In a 2.5-hr maintenance task in the FGB (funktsionalnyi-grusovoi blok), Gennady Padalka removed the loop #2 (VGK2-2) replaceable pump panel (SPN) and installed a new SPN unit delivered on Progress.   [The need for replacement of the no. 2 coolant fluid pump had been determined by FE Alex Kaleri in an extensive performance evaluation test on 3/15.]

In preparation for upcoming payload operations with the Foam (Viscous Liquid Foam–Bulk Metallic Glass) experiment, the Science Officer had time set aside for familiarization with the investigation and for a check of the experiment’s battery.   [Foam activities are currently considered for this week’s “Saturday Science” program.]

Mike also continued experimenting with the FMVM (Fluid Merging Viscosity Measurement) payload, begun yesterday.  Today, he conducted the droplet-merging experiment with two sample syringes containing corn syrup (E-1 & E-2).   [Understanding the viscosity of molten materials is important for everything from designing laboratory experiments to industrial production of materials.  One way to determine viscosity is to measure how long it takes two spheres of liquid to merge into a single spherical drop: on contact a neck will from between the two drops, increasing in thickness until the two drops become one single sphere.  On Earth, gravity distorts liquid spheres, and drops are too heavy to be supported by strings.  Drop distortion should not occur in the ISS’s microgravity environment, and the drops can be held on strings.  To verify this technique as an accurate viscosity measurement method, the FMVM experiment uses fluids with known viscosities: honey, corn syrup, glycerin and silicone oil.  Several runs were conducted — some with equal diameter drops and others with different size drops.  The crewmember releases two drops from a syringe onto strings and records digital images of the drops as they coalesce to form one drop.  The initial diameters of the drops will be measured.]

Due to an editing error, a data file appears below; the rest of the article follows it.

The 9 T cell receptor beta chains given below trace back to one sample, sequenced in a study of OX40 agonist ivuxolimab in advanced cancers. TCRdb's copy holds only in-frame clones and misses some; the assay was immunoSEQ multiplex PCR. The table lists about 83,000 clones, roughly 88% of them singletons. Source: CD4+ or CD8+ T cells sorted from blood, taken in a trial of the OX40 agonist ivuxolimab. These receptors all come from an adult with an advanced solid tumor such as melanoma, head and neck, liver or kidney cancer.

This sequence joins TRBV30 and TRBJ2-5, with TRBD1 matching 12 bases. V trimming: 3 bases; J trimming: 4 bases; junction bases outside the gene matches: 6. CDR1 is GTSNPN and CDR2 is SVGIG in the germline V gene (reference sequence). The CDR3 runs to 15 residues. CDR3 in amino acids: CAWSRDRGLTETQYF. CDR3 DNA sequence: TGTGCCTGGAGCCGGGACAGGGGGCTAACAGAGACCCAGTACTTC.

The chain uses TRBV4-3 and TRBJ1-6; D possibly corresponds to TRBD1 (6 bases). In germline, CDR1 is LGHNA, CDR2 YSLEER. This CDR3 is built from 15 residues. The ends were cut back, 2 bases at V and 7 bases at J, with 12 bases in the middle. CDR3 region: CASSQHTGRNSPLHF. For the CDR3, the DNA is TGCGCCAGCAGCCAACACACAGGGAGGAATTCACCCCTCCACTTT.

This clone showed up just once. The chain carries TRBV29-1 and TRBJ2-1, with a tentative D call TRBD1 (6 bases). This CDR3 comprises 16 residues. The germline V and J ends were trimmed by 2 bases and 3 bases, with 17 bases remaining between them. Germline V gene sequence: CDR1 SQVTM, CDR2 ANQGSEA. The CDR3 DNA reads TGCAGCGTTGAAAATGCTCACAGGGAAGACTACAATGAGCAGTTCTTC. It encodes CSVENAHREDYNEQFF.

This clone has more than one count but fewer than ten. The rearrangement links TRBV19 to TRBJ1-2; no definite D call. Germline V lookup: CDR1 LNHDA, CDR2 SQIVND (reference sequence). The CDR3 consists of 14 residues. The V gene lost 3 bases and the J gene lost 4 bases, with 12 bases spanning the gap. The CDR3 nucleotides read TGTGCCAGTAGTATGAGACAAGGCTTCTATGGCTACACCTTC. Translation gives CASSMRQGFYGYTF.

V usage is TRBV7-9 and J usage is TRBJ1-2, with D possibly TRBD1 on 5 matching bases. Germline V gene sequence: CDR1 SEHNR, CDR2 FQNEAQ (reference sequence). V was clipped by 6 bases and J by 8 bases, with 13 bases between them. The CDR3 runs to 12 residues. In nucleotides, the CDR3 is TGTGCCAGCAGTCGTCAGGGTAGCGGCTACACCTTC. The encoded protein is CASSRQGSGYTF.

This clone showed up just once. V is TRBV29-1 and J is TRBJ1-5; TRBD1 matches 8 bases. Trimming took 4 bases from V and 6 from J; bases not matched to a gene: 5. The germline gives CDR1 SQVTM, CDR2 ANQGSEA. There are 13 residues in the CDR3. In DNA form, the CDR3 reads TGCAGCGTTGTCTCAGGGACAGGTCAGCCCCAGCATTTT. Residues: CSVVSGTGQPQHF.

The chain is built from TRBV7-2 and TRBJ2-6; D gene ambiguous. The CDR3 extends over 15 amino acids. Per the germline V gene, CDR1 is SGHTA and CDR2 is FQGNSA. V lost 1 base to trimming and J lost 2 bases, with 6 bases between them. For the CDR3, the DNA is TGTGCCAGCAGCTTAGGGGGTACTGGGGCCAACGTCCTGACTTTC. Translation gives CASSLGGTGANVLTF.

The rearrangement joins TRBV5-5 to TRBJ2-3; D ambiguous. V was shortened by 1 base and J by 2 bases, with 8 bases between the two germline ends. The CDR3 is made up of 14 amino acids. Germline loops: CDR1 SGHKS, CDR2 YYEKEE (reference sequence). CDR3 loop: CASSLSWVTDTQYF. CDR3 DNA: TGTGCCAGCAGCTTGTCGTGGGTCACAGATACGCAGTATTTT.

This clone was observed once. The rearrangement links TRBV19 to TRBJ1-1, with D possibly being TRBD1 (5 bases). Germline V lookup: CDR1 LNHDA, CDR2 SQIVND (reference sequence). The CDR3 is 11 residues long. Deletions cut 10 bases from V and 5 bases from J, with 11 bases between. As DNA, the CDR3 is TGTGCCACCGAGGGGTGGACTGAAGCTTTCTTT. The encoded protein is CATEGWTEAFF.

In preparation for the major Russian software (s/w) upgrade, starting tomorrow with the replacement of Laptop 1 (LT1) with a newly delivered unit containing the SM 7.02 s/w load, Padalka today powered up the backup LT2 and turned off LT1, after TsUP/Moscow had remotely activated the Central Computer’s backup string (KTsP-2) and powered down the prime (KTsP-1).

On the U.S. side, preparations for the s/w upload have focused on maximizing S-band coverage by scheduling adequate TDRSS (Tracking & Data Relay Satellite System) access, and on updating the “load shed” tables that would be executed in the event of a LoAC (loss of attitude control) or an EPS power system failure during the times the regular automated Survival Mode is unavailable (as will be the case at various times during the s/w upload).   [Load shed tables specify the orderly sequence of reducing onboard power and the wattage involved with each step, starting from the least critical power users (such as PMA wall heaters) and progressing through the many hundreds of other loads to the more critical ones.  Load shedding can be done automatically or manually.]